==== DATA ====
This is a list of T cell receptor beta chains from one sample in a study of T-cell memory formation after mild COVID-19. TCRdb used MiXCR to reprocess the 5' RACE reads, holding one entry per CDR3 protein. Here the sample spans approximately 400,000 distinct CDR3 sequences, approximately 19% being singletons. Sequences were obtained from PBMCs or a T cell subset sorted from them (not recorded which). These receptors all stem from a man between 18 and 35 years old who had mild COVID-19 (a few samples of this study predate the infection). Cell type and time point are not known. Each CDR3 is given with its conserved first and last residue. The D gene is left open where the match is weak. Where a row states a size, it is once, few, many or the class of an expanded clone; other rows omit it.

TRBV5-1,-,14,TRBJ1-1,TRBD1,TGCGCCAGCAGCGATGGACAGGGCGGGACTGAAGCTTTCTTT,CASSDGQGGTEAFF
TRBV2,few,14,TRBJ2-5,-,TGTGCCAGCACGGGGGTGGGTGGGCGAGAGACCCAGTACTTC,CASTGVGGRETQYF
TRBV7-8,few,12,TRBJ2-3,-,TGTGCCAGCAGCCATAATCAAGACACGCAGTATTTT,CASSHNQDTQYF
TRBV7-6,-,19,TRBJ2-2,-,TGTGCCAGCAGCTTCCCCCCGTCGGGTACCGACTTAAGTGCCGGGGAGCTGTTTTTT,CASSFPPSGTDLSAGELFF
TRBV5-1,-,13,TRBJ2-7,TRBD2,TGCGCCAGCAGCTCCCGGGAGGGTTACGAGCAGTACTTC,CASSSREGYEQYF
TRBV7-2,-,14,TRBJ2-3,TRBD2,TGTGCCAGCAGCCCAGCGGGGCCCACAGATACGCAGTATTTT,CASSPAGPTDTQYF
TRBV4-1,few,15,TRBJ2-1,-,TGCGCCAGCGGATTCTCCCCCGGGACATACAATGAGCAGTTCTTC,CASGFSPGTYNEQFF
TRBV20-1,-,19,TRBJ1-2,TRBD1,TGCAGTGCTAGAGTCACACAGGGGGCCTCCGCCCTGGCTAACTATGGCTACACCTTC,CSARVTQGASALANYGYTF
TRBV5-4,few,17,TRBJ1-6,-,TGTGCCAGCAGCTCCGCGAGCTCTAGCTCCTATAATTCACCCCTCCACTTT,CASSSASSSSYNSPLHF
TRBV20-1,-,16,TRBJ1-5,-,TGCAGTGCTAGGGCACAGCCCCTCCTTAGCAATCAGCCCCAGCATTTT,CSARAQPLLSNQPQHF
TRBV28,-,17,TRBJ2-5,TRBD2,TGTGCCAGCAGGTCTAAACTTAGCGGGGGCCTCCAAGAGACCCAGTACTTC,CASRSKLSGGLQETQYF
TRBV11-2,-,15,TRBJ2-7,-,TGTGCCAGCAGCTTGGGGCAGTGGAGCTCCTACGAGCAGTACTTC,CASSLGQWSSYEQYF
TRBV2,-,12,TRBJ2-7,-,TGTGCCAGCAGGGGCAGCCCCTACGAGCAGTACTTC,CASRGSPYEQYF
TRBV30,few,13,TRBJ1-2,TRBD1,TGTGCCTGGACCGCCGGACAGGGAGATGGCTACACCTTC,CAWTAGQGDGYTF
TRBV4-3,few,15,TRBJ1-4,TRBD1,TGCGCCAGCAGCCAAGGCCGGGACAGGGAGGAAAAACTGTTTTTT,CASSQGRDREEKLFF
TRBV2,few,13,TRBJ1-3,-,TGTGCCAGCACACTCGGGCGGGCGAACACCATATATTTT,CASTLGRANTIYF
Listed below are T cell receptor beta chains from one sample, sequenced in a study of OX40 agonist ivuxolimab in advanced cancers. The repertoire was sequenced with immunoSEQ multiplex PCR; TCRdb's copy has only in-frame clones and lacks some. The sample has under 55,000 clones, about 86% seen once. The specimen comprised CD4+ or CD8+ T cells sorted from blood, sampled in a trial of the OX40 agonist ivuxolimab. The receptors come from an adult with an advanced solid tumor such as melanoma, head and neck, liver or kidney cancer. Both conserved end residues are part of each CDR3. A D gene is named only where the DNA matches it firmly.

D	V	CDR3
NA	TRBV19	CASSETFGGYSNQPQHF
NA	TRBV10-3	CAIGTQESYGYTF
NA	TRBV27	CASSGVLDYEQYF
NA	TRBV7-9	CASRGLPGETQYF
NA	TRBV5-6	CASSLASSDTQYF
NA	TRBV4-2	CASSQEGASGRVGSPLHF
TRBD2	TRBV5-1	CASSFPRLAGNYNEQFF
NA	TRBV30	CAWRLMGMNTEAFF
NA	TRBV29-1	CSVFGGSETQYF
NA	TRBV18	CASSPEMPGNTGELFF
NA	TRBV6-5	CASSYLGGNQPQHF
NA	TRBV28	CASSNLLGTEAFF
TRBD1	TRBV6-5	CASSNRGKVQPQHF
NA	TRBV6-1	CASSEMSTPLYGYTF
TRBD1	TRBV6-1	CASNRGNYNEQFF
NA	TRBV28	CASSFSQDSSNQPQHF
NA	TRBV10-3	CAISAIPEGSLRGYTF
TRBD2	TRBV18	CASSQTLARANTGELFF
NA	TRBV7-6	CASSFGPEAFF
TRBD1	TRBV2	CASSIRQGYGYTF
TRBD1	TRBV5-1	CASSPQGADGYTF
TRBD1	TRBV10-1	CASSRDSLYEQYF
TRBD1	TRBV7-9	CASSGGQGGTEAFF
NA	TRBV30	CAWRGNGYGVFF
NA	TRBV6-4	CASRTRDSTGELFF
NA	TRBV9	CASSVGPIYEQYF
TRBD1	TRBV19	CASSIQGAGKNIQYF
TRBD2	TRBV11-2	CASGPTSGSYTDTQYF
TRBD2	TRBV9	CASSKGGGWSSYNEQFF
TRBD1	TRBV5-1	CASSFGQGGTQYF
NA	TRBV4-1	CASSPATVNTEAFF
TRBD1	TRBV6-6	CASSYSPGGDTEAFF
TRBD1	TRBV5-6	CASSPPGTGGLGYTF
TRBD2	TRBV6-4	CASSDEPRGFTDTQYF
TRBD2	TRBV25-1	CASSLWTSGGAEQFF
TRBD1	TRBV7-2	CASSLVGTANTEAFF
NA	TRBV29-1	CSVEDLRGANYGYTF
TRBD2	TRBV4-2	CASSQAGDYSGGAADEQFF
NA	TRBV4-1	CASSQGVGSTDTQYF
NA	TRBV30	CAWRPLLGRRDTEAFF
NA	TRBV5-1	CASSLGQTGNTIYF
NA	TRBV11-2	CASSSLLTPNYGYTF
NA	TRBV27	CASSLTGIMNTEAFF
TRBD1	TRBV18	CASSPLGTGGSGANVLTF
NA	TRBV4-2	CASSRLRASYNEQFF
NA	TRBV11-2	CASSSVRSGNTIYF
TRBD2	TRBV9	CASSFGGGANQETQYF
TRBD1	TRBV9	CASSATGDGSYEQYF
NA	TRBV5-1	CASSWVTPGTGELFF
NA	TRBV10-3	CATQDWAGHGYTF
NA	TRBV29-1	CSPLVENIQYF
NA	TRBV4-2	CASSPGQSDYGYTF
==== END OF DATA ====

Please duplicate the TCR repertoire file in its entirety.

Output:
This is a list of T cell receptor beta chains from one sample in a study of T-cell memory formation after mild COVID-19. TCRdb used MiXCR to reprocess the 5' RACE reads, holding one entry per CDR3 protein. Here the sample spans approximately 400,000 distinct CDR3 sequences, approximately 19% being singletons. Sequences were obtained from PBMCs or a T cell subset sorted from them (not recorded which). These receptors all stem from a man between 18 and 35 years old who had mild COVID-19 (a few samples of this study predate the infection). Cell type and time point are not known. Each CDR3 is given with its conserved first and last residue. The D gene is left open where the match is weak. Where a row states a size, it is once, few, many or the class of an expanded clone; other rows omit it.

TRBV5-1,-,14,TRBJ1-1,TRBD1,TGCGCCAGCAGCGATGGACAGGGCGGGACTGAAGCTTTCTTT,CASSDGQGGTEAFF
TRBV2,few,14,TRBJ2-5,-,TGTGCCAGCACGGGGGTGGGTGGGCGAGAGACCCAGTACTTC,CASTGVGGRETQYF
TRBV7-8,few,12,TRBJ2-3,-,TGTGCCAGCAGCCATAATCAAGACACGCAGTATTTT,CASSHNQDTQYF
TRBV7-6,-,19,TRBJ2-2,-,TGTGCCAGCAGCTTCCCCCCGTCGGGTACCGACTTAAGTGCCGGGGAGCTGTTTTTT,CASSFPPSGTDLSAGELFF
TRBV5-1,-,13,TRBJ2-7,TRBD2,TGCGCCAGCAGCTCCCGGGAGGGTTACGAGCAGTACTTC,CASSSREGYEQYF
TRBV7-2,-,14,TRBJ2-3,TRBD2,TGTGCCAGCAGCCCAGCGGGGCCCACAGATACGCAGTATTTT,CASSPAGPTDTQYF
TRBV4-1,few,15,TRBJ2-1,-,TGCGCCAGCGGATTCTCCCCCGGGACATACAATGAGCAGTTCTTC,CASGFSPGTYNEQFF
TRBV20-1,-,19,TRBJ1-2,TRBD1,TGCAGTGCTAGAGTCACACAGGGGGCCTCCGCCCTGGCTAACTATGGCTACACCTTC,CSARVTQGASALANYGYTF
TRBV5-4,few,17,TRBJ1-6,-,TGTGCCAGCAGCTCCGCGAGCTCTAGCTCCTATAATTCACCCCTCCACTTT,CASSSASSSSYNSPLHF
TRBV20-1,-,16,TRBJ1-5,-,TGCAGTGCTAGGGCACAGCCCCTCCTTAGCAATCAGCCCCAGCATTTT,CSARAQPLLSNQPQHF
TRBV28,-,17,TRBJ2-5,TRBD2,TGTGCCAGCAGGTCTAAACTTAGCGGGGGCCTCCAAGAGACCCAGTACTTC,CASRSKLSGGLQETQYF
TRBV11-2,-,15,TRBJ2-7,-,TGTGCCAGCAGCTTGGGGCAGTGGAGCTCCTACGAGCAGTACTTC,CASSLGQWSSYEQYF
TRBV2,-,12,TRBJ2-7,-,TGTGCCAGCAGGGGCAGCCCCTACGAGCAGTACTTC,CASRGSPYEQYF
TRBV30,few,13,TRBJ1-2,TRBD1,TGTGCCTGGACCGCCGGACAGGGAGATGGCTACACCTTC,CAWTAGQGDGYTF
TRBV4-3,few,15,TRBJ1-4,TRBD1,TGCGCCAGCAGCCAAGGCCGGGACAGGGAGGAAAAACTGTTTTTT,CASSQGRDREEKLFF
TRBV2,few,13,TRBJ1-3,-,TGTGCCAGCACACTCGGGCGGGCGAACACCATATATTTT,CASTLGRANTIYF
Listed below are T cell receptor beta chains from one sample, sequenced in a study of OX40 agonist ivuxolimab in advanced cancers. The repertoire was sequenced with immunoSEQ multiplex PCR; TCRdb's copy has only in-frame clones and lacks some. The sample has under 55,000 clones, about 86% seen once. The specimen comprised CD4+ or CD8+ T cells sorted from blood, sampled in a trial of the OX40 agonist ivuxolimab. The receptors come from an adult with an advanced solid tumor such as melanoma, head and neck, liver or kidney cancer. Both conserved end residues are part of each CDR3. A D gene is named only where the DNA matches it firmly.

D	V	CDR3
NA	TRBV19	CASSETFGGYSNQPQHF
NA	TRBV10-3	CAIGTQESYGYTF
NA	TRBV27	CASSGVLDYEQYF
NA	TRBV7-9	CASRGLPGETQYF
NA	TRBV5-6	CASSLASSDTQYF
NA	TRBV4-2	CASSQEGASGRVGSPLHF
TRBD2	TRBV5-1	CASSFPRLAGNYNEQFF
NA	TRBV30	CAWRLMGMNTEAFF
NA	TRBV29-1	CSVFGGSETQYF
NA	TRBV18	CASSPEMPGNTGELFF
NA	TRBV6-5	CASSYLGGNQPQHF
NA	TRBV28	CASSNLLGTEAFF
TRBD1	TRBV6-5	CASSNRGKVQPQHF
NA	TRBV6-1	CASSEMSTPLYGYTF
TRBD1	TRBV6-1	CASNRGNYNEQFF
NA	TRBV28	CASSFSQDSSNQPQHF
NA	TRBV10-3	CAISAIPEGSLRGYTF
TRBD2	TRBV18	CASSQTLARANTGELFF
NA	TRBV7-6	CASSFGPEAFF
TRBD1	TRBV2	CASSIRQGYGYTF
TRBD1	TRBV5-1	CASSPQGADGYTF
TRBD1	TRBV10-1	CASSRDSLYEQYF
TRBD1	TRBV7-9	CASSGGQGGTEAFF
NA	TRBV30	CAWRGNGYGVFF
NA	TRBV6-4	CASRTRDSTGELFF
NA	TRBV9	CASSVGPIYEQYF
TRBD1	TRBV19	CASSIQGAGKNIQYF
TRBD2	TRBV11-2	CASGPTSGSYTDTQYF
TRBD2	TRBV9	CASSKGGGWSSYNEQFF
TRBD1	TRBV5-1	CASSFGQGGTQYF
NA	TRBV4-1	CASSPATVNTEAFF
TRBD1	TRBV6-6	CASSYSPGGDTEAFF
TRBD1	TRBV5-6	CASSPPGTGGLGYTF
TRBD2	TRBV6-4	CASSDEPRGFTDTQYF
TRBD2	TRBV25-1	CASSLWTSGGAEQFF
TRBD1	TRBV7-2	CASSLVGTANTEAFF
NA	TRBV29-1	CSVEDLRGANYGYTF
TRBD2	TRBV4-2	CASSQAGDYSGGAADEQFF
NA	TRBV4-1	CASSQGVGSTDTQYF
NA	TRBV30	CAWRPLLGRRDTEAFF
NA	TRBV5-1	CASSLGQTGNTIYF
NA	TRBV11-2	CASSSLLTPNYGYTF
NA	TRBV27	CASSLTGIMNTEAFF
TRBD1	TRBV18	CASSPLGTGGSGANVLTF
NA	TRBV4-2	CASSRLRASYNEQFF
NA	TRBV11-2	CASSSVRSGNTIYF
TRBD2	TRBV9	CASSFGGGANQETQYF
TRBD1	TRBV9	CASSATGDGSYEQYF
NA	TRBV5-1	CASSWVTPGTGELFF
NA	TRBV10-3	CATQDWAGHGYTF
NA	TRBV29-1	CSPLVENIQYF
NA	TRBV4-2	CASSPGQSDYGYTF